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Managing group work (1)

The problem being addressed in this technique

Critics of group work often accuse teachers of adopting 'wooly' approaches where students sit as a group but do not work as a group. They claim that teachers allow individuals to dominate with some opting out and contributing little. The next 3 examples in 'technique of the week' will focus on managing group activity so that these criticisms are addressed.

31 January: how to ensure all group members participate in brainstorming.

7 February: how to ensure all members of a group have a designated role.

14 February: how to organise a group research activity that meets the needs of a wide range of skill levels.

Principle 3

“Great teachers create a safe, welcoming, and trusting learning environment with fair, clear, consistent, and public systems of classroom management. Group activity is purposeful and well structured.”

Whose idea? (one of 29 techniques in Chapter 3)

Teachers who have used group activities will have experienced at some time the group where one learner does all the thinking and the others sit about talking. When the group is then praised for its efforts, the lone ‘worker’ feels aggrieved. The likelihood of this situation arising can be reduced if the teacher allocates roles. In a brainstorming session, for example, one learner is the chairperson, whose role is to ensure the group performs the task and meets its deadline. Another learner is the Scribe, who must record all the ideas of the group.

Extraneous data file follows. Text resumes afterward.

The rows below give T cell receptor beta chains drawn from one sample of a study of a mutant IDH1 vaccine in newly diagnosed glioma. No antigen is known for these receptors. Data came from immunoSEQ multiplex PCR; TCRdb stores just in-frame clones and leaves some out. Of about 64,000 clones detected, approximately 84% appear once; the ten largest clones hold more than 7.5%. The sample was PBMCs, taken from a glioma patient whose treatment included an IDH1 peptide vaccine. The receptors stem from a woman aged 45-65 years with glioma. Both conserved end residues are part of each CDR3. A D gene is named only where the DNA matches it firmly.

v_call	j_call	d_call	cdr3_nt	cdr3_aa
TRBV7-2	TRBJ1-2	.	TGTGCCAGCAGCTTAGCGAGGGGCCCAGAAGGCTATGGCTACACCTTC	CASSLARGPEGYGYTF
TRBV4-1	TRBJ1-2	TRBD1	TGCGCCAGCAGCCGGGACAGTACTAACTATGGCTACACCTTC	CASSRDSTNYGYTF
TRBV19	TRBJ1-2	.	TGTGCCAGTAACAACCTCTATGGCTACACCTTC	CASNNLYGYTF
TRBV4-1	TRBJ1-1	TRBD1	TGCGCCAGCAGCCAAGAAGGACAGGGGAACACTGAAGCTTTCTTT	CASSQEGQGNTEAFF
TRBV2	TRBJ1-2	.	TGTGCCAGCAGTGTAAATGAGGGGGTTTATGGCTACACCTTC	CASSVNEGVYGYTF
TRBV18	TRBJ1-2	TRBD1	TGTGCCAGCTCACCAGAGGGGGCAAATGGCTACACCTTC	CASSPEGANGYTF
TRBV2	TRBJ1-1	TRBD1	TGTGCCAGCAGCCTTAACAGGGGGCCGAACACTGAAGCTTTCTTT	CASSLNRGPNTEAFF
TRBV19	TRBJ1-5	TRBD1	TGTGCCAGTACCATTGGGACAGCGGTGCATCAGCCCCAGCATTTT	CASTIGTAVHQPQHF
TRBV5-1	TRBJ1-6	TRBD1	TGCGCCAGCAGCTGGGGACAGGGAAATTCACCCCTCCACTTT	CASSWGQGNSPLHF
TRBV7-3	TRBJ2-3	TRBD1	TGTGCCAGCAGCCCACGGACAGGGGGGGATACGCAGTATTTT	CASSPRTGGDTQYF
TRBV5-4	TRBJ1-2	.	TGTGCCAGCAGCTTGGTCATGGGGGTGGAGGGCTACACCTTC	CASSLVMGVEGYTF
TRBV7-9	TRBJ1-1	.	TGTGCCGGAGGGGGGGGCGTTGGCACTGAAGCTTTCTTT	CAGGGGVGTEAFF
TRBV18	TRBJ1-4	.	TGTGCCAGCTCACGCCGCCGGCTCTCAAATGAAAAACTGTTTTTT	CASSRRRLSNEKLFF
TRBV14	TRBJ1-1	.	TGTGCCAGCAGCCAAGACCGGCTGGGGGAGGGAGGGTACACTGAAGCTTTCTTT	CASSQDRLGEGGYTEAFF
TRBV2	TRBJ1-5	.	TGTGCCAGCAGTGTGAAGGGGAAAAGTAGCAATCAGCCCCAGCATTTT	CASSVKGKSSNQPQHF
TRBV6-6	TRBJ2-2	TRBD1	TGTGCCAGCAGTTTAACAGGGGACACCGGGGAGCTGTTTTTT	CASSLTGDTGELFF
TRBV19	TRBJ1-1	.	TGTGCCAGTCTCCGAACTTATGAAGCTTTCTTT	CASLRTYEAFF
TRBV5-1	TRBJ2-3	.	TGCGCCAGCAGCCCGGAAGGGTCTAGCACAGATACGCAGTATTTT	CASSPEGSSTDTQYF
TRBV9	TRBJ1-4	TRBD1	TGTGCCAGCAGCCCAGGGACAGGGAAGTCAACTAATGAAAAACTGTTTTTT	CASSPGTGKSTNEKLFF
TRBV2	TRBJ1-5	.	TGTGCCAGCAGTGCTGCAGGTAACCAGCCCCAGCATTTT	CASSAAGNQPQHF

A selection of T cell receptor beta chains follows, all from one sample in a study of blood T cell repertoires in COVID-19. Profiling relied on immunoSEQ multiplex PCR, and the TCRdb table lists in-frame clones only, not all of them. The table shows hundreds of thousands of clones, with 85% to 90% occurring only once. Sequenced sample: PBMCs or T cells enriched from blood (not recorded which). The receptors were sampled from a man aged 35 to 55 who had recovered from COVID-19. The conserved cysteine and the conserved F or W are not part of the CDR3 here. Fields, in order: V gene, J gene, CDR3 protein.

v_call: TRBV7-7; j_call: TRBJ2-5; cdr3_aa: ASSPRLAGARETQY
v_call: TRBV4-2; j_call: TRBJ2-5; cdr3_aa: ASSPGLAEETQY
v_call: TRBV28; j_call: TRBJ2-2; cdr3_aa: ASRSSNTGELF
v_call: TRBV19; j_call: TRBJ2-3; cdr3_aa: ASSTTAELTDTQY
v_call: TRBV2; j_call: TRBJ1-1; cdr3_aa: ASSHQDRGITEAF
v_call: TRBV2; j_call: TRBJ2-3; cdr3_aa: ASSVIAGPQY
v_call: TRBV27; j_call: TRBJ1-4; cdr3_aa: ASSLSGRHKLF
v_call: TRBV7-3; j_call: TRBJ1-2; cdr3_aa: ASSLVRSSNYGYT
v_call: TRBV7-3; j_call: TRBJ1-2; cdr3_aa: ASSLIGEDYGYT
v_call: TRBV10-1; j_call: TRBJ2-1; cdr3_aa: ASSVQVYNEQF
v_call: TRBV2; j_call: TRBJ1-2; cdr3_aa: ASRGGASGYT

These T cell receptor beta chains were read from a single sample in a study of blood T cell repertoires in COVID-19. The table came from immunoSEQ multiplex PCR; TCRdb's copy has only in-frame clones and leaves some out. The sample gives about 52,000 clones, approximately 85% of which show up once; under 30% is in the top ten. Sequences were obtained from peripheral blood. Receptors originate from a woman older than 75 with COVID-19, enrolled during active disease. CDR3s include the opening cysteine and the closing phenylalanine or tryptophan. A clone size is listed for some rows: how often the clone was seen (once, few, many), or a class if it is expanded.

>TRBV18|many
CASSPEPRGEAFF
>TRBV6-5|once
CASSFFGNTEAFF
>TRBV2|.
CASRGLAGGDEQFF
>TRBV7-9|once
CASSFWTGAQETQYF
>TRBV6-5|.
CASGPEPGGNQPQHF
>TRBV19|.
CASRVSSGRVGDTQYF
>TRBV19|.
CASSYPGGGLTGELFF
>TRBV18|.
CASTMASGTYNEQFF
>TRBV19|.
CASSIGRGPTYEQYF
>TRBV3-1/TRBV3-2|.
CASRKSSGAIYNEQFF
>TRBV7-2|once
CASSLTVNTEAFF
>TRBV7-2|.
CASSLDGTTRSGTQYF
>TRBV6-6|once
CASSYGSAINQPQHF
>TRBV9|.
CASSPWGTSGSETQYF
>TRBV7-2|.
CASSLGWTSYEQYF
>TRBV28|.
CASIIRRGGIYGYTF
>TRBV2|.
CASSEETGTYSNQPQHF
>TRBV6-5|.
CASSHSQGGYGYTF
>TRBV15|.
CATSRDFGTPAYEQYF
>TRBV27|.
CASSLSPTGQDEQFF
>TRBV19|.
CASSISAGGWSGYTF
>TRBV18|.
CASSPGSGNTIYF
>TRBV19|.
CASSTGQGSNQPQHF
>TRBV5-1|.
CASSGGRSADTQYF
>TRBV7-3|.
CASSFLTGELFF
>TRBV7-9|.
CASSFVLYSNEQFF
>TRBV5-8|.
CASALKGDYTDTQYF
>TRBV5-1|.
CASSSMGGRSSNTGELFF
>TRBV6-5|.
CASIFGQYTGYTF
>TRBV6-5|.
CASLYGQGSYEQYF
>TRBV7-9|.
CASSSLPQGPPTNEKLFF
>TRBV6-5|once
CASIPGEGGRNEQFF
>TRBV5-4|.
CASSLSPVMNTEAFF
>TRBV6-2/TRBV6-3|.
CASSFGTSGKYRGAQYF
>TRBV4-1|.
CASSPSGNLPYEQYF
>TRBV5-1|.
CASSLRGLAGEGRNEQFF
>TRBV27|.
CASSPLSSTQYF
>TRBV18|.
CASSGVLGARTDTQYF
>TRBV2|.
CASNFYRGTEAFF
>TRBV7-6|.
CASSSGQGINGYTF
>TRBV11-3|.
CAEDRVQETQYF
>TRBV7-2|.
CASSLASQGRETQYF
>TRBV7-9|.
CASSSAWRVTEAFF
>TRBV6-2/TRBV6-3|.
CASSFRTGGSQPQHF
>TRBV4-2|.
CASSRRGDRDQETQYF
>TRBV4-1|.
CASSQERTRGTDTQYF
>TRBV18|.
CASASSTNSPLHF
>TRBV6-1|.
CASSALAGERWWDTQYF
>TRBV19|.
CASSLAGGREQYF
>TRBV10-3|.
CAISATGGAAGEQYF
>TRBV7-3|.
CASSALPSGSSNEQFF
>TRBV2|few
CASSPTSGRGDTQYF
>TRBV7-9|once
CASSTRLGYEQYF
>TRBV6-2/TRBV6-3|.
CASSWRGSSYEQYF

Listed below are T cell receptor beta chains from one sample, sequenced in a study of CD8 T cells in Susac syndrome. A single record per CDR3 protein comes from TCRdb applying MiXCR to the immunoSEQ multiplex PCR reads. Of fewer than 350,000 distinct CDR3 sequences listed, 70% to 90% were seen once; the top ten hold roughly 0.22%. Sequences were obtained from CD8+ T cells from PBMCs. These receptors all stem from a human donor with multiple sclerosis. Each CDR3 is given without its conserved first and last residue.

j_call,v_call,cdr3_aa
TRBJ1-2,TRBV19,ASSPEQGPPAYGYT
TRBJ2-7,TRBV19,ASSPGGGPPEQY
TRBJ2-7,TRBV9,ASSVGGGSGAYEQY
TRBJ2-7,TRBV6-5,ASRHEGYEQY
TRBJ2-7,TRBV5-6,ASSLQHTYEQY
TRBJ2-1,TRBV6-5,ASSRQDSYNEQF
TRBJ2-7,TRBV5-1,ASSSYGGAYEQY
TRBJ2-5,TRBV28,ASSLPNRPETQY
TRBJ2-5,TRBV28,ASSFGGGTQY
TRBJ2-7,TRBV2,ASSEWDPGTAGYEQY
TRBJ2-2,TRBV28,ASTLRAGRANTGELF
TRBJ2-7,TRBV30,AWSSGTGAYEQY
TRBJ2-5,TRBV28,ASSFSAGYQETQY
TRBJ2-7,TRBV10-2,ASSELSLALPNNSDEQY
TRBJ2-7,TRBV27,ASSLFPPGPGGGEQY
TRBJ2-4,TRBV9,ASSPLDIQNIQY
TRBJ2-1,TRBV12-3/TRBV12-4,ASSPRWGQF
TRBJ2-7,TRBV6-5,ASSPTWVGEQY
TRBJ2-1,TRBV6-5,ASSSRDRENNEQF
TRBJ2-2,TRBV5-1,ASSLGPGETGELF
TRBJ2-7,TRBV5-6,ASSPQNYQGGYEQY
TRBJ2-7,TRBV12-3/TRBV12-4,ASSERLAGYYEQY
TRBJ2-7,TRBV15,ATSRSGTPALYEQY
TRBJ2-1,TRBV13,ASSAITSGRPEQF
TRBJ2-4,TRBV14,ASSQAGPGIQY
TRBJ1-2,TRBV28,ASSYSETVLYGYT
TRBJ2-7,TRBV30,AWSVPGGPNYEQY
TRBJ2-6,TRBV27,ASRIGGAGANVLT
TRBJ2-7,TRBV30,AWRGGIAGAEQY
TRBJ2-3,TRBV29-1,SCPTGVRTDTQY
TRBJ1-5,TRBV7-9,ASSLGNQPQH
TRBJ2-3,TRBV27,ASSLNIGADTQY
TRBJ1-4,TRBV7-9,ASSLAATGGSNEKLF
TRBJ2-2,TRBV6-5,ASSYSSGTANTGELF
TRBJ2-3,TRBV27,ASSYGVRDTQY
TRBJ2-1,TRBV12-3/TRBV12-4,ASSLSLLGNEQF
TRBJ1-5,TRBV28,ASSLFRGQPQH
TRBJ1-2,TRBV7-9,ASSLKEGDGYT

In Whose idea?, the rule that makes this effective is that the Scribe must not only record the idea, but in brackets must record whose idea it was (see example below).

When this is used, all students will want their names on the list!

To get all the 29 techniques in Chapter 3, Principle 3 go here

To get all 157 techniques for all 7 principles go here

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